(AFP (eng) 01/09/17)
Gabon witnessed one of the most sensational finishes to an Africa Cup of Nations tournament when no-hopers Zambia stunned the Ivory Coast to win the 2012 final. Zambia failed to qualify this time, but the Ivorians will be among the favourites again when the competition returns to the central African state with the first fixtures scheduled for Saturday. AFP Sport rates the chances of the 16 challengers for the $4 million (3.8 million euros) first prize (last three competitive results in brackets with W denoting a win, D a draw and L a loss): FAVOURITES Egypt (WWW) Back among the elite and in good form. After winning three consecutive Cup of Nations titles, they failed to qualify for the past...
(AFP (eng) 01/07/17)
Tunisian authorities have arrested a state employee accused of passing information about security operations to extremist groups, a police spokesman said on Friday. Since its 2011 uprising, Tunisia has faced repeated jihadist attacks that have killed more than 100 soldiers and policemen, as well dozens of civilians and foreign tourists, according to official figures. Khlifa Chibani, a spokesman for the National Guard, told a news conference that 11 "terrorist cells" were broken up by security services last month alone and 62 suspects arrested. Among the suspects was "an employee of the state who provided these cells with a programme of security raids,"
(Agence Ecofin 01/06/17)
Indian firm Aaviskaar Venture Management Services (AVMS) has announced plans to raise between $100 million and $150 million for Africa investments. “We will start the fund-raising around the middle of 2017 and we expect to close it in 2018,” said Vineet Rai, founder of Intellecap-Aavishkaar group. The new African fund will focus on investing on African low-income groups, especially in the agriculture, finance and financial technology sectors. “We will use the sow-tend-reap strategy of multiple round investing and will be an early investor,” Rai told local Indian media Regions targeted are West and East Africa, especially Kenya, Ethiopia, Nigeria, Rwanda, Tanzania and Ghana. Investments will range from half a million to $5 million. The investment firm’s expansion strategy in Africa...
(AFP (eng) 01/05/17)
A Tunisian police officer suffered serious facial injuries as trouble broke out in the stands during a friendly between local side Club Africain and French giants Paris Saint-Germain on Wednesday. Tunisia's interior ministry said in a statement that the officer "was seriously injured under an eye by a blunt object and was taken to hospital for surgery. He is in a stable condition." The incident happened as violence broke out in the crowd during the second half of the game at the Olympic Stadium in Rades, just outside the capital Tunis. Around 35,000 fans watched the game which was played to a finish despite police being forced to intervene to restore calm as seats were thrown and fighting erupted among...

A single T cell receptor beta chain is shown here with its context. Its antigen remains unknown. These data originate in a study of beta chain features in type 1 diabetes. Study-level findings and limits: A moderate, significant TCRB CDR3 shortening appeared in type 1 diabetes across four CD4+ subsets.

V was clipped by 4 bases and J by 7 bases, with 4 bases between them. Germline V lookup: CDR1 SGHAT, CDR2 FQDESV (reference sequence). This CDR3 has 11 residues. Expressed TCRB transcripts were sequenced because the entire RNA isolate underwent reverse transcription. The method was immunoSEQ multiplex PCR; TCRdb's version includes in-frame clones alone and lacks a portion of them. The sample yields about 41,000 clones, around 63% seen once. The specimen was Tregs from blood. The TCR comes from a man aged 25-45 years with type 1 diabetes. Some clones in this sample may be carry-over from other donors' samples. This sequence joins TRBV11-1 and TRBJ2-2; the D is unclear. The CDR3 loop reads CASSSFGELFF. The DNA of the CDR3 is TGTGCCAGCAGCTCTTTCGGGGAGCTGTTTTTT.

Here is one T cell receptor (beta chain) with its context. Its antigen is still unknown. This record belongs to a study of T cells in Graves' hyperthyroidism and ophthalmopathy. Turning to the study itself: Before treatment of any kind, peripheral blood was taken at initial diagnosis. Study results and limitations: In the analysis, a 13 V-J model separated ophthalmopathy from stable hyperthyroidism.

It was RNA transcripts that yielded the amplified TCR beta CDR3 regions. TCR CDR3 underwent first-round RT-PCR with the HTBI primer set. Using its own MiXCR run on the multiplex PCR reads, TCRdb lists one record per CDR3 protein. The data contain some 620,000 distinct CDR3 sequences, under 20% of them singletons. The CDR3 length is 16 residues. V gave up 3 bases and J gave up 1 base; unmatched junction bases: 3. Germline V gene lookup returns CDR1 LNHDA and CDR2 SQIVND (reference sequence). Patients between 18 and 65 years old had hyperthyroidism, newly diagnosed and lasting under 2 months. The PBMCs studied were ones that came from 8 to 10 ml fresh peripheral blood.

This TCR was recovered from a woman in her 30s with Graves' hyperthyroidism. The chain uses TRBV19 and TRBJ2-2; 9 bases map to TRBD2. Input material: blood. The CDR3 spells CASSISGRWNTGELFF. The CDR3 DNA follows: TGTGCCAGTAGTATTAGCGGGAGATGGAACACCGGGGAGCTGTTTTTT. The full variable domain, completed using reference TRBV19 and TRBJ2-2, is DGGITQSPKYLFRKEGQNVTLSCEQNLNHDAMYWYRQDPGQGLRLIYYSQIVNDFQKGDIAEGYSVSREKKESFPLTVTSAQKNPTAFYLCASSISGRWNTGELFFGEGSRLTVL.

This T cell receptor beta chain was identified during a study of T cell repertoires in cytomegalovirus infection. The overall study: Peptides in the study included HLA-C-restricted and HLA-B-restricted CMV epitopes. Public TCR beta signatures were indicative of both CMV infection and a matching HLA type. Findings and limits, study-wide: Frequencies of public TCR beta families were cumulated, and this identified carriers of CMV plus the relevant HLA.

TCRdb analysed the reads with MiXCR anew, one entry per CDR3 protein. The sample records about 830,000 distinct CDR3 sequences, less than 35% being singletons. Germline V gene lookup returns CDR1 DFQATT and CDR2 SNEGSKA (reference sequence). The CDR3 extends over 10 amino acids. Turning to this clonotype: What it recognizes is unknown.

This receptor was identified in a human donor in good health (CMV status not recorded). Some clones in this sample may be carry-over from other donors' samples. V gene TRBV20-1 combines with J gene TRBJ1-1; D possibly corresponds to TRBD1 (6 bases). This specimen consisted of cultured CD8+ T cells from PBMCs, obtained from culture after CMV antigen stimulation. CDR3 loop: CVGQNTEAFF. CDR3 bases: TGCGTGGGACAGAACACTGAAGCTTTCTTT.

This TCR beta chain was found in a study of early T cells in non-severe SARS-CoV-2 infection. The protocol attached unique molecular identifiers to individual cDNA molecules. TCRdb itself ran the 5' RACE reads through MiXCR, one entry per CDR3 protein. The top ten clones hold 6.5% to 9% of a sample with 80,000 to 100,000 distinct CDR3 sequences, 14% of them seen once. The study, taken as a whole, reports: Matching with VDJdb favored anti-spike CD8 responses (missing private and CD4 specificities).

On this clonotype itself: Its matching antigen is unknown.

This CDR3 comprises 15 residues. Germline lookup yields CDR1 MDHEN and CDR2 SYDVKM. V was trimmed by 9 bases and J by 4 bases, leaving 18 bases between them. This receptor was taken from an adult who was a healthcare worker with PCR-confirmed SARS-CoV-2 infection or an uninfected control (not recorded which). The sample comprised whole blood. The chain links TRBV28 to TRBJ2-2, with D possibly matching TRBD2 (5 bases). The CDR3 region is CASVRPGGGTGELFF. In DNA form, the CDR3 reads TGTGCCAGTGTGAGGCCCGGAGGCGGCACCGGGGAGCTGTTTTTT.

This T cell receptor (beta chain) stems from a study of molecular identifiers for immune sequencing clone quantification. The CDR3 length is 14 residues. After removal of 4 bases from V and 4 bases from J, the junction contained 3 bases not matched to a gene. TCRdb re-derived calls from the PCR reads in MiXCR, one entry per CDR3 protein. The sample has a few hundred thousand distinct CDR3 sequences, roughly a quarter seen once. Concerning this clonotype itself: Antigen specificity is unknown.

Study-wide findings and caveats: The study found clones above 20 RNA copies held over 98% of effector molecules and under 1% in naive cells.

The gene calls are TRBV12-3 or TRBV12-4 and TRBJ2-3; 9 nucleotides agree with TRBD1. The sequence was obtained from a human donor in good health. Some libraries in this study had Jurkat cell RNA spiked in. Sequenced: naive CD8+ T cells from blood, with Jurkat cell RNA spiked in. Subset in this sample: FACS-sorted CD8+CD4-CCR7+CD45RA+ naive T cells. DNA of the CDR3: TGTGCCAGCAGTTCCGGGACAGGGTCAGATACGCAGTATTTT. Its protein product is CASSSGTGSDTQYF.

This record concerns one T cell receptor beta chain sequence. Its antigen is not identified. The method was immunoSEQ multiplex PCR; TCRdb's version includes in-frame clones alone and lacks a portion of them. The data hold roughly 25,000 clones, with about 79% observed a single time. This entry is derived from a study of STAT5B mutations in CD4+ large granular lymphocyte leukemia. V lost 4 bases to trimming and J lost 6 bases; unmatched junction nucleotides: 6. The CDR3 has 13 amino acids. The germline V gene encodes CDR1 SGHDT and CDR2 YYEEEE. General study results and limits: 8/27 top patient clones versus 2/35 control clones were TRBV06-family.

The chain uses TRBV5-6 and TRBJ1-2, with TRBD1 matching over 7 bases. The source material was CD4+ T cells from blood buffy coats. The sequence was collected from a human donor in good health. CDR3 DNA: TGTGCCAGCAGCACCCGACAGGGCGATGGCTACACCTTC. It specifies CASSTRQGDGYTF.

(AFP (eng) 01/05/17)
Tunisia named their 23-man squad for the Africa Cup of Nations on Wednesday with Europe-based stars Aymen Abdennour, Wahbi Khazri and Naim Sliti poised to be the key men at the January 14-February 5 tournament in Gabon. Coach Henryk Kasperczak, who was also in charge of The Carthage Eagles at the 1996 finals, trimmed his squad from 41 players. Tunisia open their campaign in Group B against Senegal on January 15 before taking on Algeria and Zimbabwe. Tunisia squad Aymen Mathlouthi (Etoile Sahel), Rami Jridi (Club sfaxien), Moez Ben Chrifia (Espérance Tunis), Ali Maaloul (Al Ahly/EGY), Hamza Mathlouthi (Club sfaxien), Siyam Ben Youssef (Caen/FRA)
(AFP (eng) 01/04/17)
Tunisian security forces have dismantled a 13-member "terrorist cell" that was funnelling young recruits to jihadist groups, authorities said Wednesday, as part of a growing crackdown on extremists. The suspects, aged between 22 and 43, were arrested on Tuesday in Hergla, a town north of the coastal resort city of Sousse, the interior ministry said in a statement. Members of the cell held "secret meetings in a mosque" and admitted to recruiting and sending 12 youths to fight with jihadist groups abroad, it said, linking it to the Okba Ibn Nafaa Battalion, a group connected to Al-Qaeda. It was the seventh announcement in less than a week of arrests of alleged "terrorists" in Tunisia, which has detained more than 70...
(AFP (eng) 01/04/17)
Italy vowed Wednesday to increase deportations of migrants whose asylum requests have been rejected, after a riot in a reception centre sparked by the death of a young woman. The country, which has been on the frontline of migrants arriving across the Mediterranean from North Africa, is pushing for an agreement with Niger and a renewed deal with Tunisia to facilitate returns. "We have saved many lives but we cannot accept rule-breaking. We need to speed up deportations," Foreign Minister Angelino Alfano, the country's former interior minister, said in an interview with La Stampa daily. He was "working to tie up agreements which will reduce arrivals and prevent departures" from the coast of North Africa, he said after a record...